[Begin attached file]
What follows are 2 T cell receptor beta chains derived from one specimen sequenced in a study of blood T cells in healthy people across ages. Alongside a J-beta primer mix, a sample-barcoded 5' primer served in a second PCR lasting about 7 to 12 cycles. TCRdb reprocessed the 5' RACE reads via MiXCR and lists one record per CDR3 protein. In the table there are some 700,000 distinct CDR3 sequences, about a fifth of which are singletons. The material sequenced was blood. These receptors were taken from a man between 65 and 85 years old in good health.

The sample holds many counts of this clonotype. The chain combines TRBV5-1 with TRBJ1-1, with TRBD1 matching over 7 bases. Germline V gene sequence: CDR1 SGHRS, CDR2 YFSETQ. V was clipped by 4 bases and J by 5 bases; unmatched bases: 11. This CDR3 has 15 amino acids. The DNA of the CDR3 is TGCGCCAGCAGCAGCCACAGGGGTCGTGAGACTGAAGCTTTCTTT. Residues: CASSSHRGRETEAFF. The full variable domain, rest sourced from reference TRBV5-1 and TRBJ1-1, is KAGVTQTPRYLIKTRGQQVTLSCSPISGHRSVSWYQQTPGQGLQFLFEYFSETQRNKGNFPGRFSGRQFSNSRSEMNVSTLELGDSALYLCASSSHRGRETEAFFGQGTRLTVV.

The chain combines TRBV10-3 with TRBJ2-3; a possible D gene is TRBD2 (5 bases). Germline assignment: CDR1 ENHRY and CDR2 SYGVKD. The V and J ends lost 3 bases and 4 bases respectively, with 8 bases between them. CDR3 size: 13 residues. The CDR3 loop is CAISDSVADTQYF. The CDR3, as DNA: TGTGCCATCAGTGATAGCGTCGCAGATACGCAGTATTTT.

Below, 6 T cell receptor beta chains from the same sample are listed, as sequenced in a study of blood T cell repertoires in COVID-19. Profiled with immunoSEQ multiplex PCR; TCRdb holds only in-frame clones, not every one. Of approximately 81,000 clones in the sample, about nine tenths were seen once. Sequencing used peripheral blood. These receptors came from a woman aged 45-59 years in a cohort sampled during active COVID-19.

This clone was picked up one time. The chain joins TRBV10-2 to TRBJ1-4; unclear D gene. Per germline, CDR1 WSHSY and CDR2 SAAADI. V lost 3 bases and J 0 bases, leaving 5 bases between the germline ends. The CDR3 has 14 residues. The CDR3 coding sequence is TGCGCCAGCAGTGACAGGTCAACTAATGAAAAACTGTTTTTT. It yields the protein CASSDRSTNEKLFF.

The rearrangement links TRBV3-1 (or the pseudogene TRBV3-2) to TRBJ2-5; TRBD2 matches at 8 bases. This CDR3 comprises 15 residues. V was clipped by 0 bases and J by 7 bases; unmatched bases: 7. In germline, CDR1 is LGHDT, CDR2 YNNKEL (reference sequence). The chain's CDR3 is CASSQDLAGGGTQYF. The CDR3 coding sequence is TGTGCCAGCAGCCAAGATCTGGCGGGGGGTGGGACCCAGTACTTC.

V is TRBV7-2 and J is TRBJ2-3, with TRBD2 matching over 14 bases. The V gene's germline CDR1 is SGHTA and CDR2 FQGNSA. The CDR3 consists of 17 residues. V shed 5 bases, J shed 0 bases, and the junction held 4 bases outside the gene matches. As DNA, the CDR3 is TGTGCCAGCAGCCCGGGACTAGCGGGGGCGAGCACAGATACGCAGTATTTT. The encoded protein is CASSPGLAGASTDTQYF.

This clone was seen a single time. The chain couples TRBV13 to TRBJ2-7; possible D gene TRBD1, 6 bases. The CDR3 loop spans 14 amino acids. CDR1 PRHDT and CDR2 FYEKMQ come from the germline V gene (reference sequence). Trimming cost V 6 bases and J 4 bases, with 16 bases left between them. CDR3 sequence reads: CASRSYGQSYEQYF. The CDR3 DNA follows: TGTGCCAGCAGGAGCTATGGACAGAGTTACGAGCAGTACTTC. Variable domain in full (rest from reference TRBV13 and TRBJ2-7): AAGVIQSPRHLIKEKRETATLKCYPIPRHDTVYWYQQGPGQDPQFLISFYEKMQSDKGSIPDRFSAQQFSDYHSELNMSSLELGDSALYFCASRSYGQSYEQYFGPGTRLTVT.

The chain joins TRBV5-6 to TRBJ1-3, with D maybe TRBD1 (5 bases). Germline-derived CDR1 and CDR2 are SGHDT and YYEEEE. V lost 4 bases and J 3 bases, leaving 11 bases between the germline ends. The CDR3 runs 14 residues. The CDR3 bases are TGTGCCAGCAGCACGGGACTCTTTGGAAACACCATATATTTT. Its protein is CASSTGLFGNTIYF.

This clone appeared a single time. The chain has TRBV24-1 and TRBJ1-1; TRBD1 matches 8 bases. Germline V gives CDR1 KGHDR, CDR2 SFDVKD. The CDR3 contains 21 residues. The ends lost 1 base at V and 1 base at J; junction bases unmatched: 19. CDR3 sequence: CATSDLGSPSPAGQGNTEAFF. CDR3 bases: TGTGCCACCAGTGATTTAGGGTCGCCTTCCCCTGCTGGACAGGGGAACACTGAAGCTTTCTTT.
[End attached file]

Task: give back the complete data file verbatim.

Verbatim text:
What follows are 2 T cell receptor beta chains derived from one specimen sequenced in a study of blood T cells in healthy people across ages. Alongside a J-beta primer mix, a sample-barcoded 5' primer served in a second PCR lasting about 7 to 12 cycles. TCRdb reprocessed the 5' RACE reads via MiXCR and lists one record per CDR3 protein. In the table there are some 700,000 distinct CDR3 sequences, about a fifth of which are singletons. The material sequenced was blood. These receptors were taken from a man between 65 and 85 years old in good health.

The sample holds many counts of this clonotype. The chain combines TRBV5-1 with TRBJ1-1, with TRBD1 matching over 7 bases. Germline V gene sequence: CDR1 SGHRS, CDR2 YFSETQ. V was clipped by 4 bases and J by 5 bases; unmatched bases: 11. This CDR3 has 15 amino acids. The DNA of the CDR3 is TGCGCCAGCAGCAGCCACAGGGGTCGTGAGACTGAAGCTTTCTTT. Residues: CASSSHRGRETEAFF. The full variable domain, rest sourced from reference TRBV5-1 and TRBJ1-1, is KAGVTQTPRYLIKTRGQQVTLSCSPISGHRSVSWYQQTPGQGLQFLFEYFSETQRNKGNFPGRFSGRQFSNSRSEMNVSTLELGDSALYLCASSSHRGRETEAFFGQGTRLTVV.

The chain combines TRBV10-3 with TRBJ2-3; a possible D gene is TRBD2 (5 bases). Germline assignment: CDR1 ENHRY and CDR2 SYGVKD. The V and J ends lost 3 bases and 4 bases respectively, with 8 bases between them. CDR3 size: 13 residues. The CDR3 loop is CAISDSVADTQYF. The CDR3, as DNA: TGTGCCATCAGTGATAGCGTCGCAGATACGCAGTATTTT.

Below, 6 T cell receptor beta chains from the same sample are listed, as sequenced in a study of blood T cell repertoires in COVID-19. Profiled with immunoSEQ multiplex PCR; TCRdb holds only in-frame clones, not every one. Of approximately 81,000 clones in the sample, about nine tenths were seen once. Sequencing used peripheral blood. These receptors came from a woman aged 45-59 years in a cohort sampled during active COVID-19.

This clone was picked up one time. The chain joins TRBV10-2 to TRBJ1-4; unclear D gene. Per germline, CDR1 WSHSY and CDR2 SAAADI. V lost 3 bases and J 0 bases, leaving 5 bases between the germline ends. The CDR3 has 14 residues. The CDR3 coding sequence is TGCGCCAGCAGTGACAGGTCAACTAATGAAAAACTGTTTTTT. It yields the protein CASSDRSTNEKLFF.

The rearrangement links TRBV3-1 (or the pseudogene TRBV3-2) to TRBJ2-5; TRBD2 matches at 8 bases. This CDR3 comprises 15 residues. V was clipped by 0 bases and J by 7 bases; unmatched bases: 7. In germline, CDR1 is LGHDT, CDR2 YNNKEL (reference sequence). The chain's CDR3 is CASSQDLAGGGTQYF. The CDR3 coding sequence is TGTGCCAGCAGCCAAGATCTGGCGGGGGGTGGGACCCAGTACTTC.

V is TRBV7-2 and J is TRBJ2-3, with TRBD2 matching over 14 bases. The V gene's germline CDR1 is SGHTA and CDR2 FQGNSA. The CDR3 consists of 17 residues. V shed 5 bases, J shed 0 bases, and the junction held 4 bases outside the gene matches. As DNA, the CDR3 is TGTGCCAGCAGCCCGGGACTAGCGGGGGCGAGCACAGATACGCAGTATTTT. The encoded protein is CASSPGLAGASTDTQYF.

This clone was seen a single time. The chain couples TRBV13 to TRBJ2-7; possible D gene TRBD1, 6 bases. The CDR3 loop spans 14 amino acids. CDR1 PRHDT and CDR2 FYEKMQ come from the germline V gene (reference sequence). Trimming cost V 6 bases and J 4 bases, with 16 bases left between them. CDR3 sequence reads: CASRSYGQSYEQYF. The CDR3 DNA follows: TGTGCCAGCAGGAGCTATGGACAGAGTTACGAGCAGTACTTC. Variable domain in full (rest from reference TRBV13 and TRBJ2-7): AAGVIQSPRHLIKEKRETATLKCYPIPRHDTVYWYQQGPGQDPQFLISFYEKMQSDKGSIPDRFSAQQFSDYHSELNMSSLELGDSALYFCASRSYGQSYEQYFGPGTRLTVT.

The chain joins TRBV5-6 to TRBJ1-3, with D maybe TRBD1 (5 bases). Germline-derived CDR1 and CDR2 are SGHDT and YYEEEE. V lost 4 bases and J 3 bases, leaving 11 bases between the germline ends. The CDR3 runs 14 residues. The CDR3 bases are TGTGCCAGCAGCACGGGACTCTTTGGAAACACCATATATTTT. Its protein is CASSTGLFGNTIYF.

This clone appeared a single time. The chain has TRBV24-1 and TRBJ1-1; TRBD1 matches 8 bases. Germline V gives CDR1 KGHDR, CDR2 SFDVKD. The CDR3 contains 21 residues. The ends lost 1 base at V and 1 base at J; junction bases unmatched: 19. CDR3 sequence: CATSDLGSPSPAGQGNTEAFF. CDR3 bases: TGTGCCACCAGTGATTTAGGGTCGCCTTCCCCTGCTGGACAGGGGAACACTGAAGCTTTCTTT.